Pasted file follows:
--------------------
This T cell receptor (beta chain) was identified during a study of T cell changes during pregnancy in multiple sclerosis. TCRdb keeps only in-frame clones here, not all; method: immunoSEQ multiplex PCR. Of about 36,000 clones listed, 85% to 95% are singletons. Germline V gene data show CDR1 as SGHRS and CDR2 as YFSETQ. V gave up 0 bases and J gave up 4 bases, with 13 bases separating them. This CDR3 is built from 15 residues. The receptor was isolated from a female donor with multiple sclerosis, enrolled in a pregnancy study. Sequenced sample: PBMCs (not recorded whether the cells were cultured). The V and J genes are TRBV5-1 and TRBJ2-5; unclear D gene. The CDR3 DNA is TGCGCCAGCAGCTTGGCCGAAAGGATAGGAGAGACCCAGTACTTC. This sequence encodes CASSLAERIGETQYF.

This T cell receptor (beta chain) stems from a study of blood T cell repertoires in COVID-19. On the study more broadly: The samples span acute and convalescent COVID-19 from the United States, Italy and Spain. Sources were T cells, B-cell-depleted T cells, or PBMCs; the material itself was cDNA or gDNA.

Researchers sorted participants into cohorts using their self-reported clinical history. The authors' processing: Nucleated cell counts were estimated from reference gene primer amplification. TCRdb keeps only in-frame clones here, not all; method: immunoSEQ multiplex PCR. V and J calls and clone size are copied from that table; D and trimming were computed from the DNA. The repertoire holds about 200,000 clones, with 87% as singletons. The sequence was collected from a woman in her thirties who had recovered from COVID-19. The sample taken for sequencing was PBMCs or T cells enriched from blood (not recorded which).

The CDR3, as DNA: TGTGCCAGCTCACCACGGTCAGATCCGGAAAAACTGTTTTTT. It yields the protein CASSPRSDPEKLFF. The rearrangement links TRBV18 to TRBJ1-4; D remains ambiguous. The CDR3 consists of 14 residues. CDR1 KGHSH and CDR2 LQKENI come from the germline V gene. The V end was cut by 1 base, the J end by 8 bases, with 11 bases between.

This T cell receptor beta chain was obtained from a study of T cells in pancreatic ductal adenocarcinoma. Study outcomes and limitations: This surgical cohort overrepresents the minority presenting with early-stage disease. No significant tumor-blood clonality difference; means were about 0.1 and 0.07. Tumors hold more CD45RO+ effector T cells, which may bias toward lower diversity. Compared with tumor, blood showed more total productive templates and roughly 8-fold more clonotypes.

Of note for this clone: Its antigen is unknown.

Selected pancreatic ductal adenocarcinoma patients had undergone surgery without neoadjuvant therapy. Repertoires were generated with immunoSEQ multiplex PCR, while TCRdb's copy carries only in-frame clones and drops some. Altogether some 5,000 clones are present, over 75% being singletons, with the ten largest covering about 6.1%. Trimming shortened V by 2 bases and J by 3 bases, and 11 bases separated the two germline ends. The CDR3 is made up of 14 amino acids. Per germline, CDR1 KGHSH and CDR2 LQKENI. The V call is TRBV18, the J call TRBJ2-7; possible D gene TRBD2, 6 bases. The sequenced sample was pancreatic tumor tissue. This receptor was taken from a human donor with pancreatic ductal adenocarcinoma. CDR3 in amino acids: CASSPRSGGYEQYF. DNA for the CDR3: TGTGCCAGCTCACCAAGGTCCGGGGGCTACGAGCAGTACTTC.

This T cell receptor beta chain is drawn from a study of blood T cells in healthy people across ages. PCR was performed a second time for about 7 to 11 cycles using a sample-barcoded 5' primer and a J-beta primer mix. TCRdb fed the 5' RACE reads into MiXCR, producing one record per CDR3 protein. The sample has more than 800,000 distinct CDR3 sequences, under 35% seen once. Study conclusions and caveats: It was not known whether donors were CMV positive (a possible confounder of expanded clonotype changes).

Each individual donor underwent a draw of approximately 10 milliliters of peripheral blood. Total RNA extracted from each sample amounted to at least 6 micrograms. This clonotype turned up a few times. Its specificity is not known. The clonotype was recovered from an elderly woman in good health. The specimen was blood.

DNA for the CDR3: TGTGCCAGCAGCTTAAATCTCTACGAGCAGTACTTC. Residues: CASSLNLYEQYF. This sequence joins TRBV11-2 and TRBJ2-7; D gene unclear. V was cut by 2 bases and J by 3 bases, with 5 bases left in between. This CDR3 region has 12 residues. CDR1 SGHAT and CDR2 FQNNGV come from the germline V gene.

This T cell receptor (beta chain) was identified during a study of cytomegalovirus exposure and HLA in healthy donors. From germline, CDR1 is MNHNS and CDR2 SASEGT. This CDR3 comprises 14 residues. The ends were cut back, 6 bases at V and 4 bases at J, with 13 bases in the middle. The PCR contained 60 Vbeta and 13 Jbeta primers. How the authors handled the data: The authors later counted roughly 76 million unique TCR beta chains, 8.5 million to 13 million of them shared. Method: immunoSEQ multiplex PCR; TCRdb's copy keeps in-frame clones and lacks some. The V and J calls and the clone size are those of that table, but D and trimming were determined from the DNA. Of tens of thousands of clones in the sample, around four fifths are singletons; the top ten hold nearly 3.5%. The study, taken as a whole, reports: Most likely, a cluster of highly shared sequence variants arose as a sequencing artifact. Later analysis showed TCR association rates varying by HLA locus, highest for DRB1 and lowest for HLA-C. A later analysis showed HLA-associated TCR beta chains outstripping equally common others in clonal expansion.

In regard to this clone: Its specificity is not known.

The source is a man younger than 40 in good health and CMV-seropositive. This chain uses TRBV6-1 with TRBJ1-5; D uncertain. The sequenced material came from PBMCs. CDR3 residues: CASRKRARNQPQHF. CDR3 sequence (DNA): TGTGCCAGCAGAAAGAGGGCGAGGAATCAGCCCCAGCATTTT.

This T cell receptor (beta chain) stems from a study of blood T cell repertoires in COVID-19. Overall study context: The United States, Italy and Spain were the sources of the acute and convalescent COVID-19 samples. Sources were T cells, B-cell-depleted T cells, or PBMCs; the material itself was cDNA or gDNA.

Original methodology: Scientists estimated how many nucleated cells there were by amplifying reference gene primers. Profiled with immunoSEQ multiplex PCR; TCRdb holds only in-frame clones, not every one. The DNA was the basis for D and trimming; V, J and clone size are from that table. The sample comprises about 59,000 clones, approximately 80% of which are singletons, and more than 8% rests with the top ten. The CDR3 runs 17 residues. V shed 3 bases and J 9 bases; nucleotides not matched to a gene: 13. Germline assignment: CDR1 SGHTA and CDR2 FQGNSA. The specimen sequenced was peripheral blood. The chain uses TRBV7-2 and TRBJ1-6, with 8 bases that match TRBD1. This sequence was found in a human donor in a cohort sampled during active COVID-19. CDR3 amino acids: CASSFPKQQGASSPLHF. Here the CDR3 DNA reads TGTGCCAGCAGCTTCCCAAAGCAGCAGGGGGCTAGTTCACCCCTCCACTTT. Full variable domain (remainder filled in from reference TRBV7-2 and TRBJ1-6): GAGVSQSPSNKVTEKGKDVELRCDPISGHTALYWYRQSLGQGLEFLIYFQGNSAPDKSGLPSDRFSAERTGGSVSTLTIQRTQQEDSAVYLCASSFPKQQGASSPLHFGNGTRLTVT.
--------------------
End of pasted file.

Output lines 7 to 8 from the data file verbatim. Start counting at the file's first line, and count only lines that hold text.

Selected pancreatic ductal adenocarcinoma patients had undergone surgery without neoadjuvant therapy. Repertoires were generated with immunoSEQ multiplex PCR, while TCRdb's copy carries only in-frame clones and drops some. Altogether some 5,000 clones are present, over 75% being singletons, with the ten largest covering about 6.1%. Trimming shortened V by 2 bases and J by 3 bases, and 11 bases separated the two germline ends. The CDR3 is made up of 14 amino acids. Per germline, CDR1 KGHSH and CDR2 LQKENI. The V call is TRBV18, the J call TRBJ2-7; possible D gene TRBD2, 6 bases. The sequenced sample was pancreatic tumor tissue. This receptor was taken from a human donor with pancreatic ductal adenocarcinoma. CDR3 in amino acids: CASSPRSGGYEQYF. DNA for the CDR3: TGTGCCAGCTCACCAAGGTCCGGGGGCTACGAGCAGTACTTC.

This T cell receptor beta chain is drawn from a study of blood T cells in healthy people across ages. PCR was performed a second time for about 7 to 11 cycles using a sample-barcoded 5' primer and a J-beta primer mix. TCRdb fed the 5' RACE reads into MiXCR, producing one record per CDR3 protein. The sample has more than 800,000 distinct CDR3 sequences, under 35% seen once. Study conclusions and caveats: It was not known whether donors were CMV positive (a possible confounder of expanded clonotype changes).